Goes beyond a basic application of information to provide novel insight into the relevance of theoretical information to the analysis and interpretation of personal viewpoints revealed through the interview Applies knowledge of biological foundations, social pressures and cultural influences of sexuality to interpret and analyze the interview findings from a scientific perspective Applies only 2 of the three knowledge areas (biological foundations, social pressures, and cultural influences) to analyze interview findings OR shows only tangential application of theory to interview information Applies less than 2 of the knowledge areas (biological foundations, social pressures, and cultural influences) to analyze interview findings OR fails to relate the theoretical information to the interview data 
Application                                                                                                                                                                                                                                                
Outcomes
3. Interviews targeting attitudes, values and beliefs in relation to the target topic                                                                                                                                                                                                                                                                                                                                                                                                                                
Effectively integrates the viewpoints obtained from the 2 interviews to show themes, trends, or points of disagreement; provides a cohesive comparison of viewpoints on target topic Summarizes the results of 2 interviews concerning target topic of human sexuality into a cohesive report Provides transcripts of interview rather than a cohesive report OR interviews only one person Fails to complete an interview concerning target sexuality topic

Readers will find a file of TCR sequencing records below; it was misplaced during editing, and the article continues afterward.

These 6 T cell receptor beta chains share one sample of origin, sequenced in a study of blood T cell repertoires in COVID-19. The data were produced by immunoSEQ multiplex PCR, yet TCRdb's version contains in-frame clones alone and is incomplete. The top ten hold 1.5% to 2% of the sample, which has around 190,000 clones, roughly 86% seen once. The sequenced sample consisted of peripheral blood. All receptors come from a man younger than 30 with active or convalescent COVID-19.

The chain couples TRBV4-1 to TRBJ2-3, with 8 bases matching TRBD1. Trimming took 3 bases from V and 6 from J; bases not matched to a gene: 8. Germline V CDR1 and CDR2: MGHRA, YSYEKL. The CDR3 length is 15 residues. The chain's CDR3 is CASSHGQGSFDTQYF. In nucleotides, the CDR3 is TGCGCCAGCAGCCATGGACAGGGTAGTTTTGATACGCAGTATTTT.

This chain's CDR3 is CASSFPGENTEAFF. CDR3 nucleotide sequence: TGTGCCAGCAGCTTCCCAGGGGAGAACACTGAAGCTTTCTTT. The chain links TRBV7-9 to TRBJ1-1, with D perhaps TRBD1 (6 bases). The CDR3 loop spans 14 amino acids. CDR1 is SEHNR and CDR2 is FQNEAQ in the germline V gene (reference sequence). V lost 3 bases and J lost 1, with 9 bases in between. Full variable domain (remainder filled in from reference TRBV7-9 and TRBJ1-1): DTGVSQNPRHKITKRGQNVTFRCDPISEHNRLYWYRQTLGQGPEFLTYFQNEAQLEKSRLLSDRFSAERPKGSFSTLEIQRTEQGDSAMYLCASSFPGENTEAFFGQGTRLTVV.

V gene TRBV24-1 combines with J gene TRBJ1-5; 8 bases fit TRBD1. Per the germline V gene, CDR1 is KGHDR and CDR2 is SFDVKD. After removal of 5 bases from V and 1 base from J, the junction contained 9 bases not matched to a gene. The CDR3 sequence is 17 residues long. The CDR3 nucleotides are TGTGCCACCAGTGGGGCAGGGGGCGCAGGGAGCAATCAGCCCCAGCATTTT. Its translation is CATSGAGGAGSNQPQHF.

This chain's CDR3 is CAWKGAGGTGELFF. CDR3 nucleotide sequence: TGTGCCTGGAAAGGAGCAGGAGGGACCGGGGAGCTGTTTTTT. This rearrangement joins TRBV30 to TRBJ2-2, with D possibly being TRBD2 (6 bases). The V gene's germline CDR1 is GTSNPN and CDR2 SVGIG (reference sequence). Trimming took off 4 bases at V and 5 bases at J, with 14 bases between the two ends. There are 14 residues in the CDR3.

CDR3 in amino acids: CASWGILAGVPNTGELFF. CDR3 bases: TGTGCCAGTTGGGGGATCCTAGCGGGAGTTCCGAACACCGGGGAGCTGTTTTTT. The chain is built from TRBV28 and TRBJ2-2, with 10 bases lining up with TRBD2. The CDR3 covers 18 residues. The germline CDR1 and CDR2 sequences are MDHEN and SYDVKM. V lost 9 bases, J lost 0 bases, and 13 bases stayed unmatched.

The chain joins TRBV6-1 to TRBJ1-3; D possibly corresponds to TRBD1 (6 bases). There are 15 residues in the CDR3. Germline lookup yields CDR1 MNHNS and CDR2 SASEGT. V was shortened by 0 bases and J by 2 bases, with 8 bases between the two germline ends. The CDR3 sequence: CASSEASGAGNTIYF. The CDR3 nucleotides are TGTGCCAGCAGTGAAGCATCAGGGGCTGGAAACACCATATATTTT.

Content of Communication                                                                                                                                                                                                                                   
Outcomes
4. 10 pages (plus title and reference pages)                                                                                                                                                                                                                                                                                                                                                                                                                                                                         
Body of paper is 13 or more double-spaced pages, 1-inch margins, 12-point font (title and reference pages are additional) Body of paper is 10-12 double-spaced pages, 1-inch margins, 12-point font (title and reference pages are additional) Body of paper is 7-9 double-spaced pages, 1-inch margins, 12-point font (title and reference pages are additional) OR missing title/reference page Body of paper is less than 6 double-spaced pages, 1-inch margins, 12-point font (title and reference pages are additional) 
Technical Skill in Communicating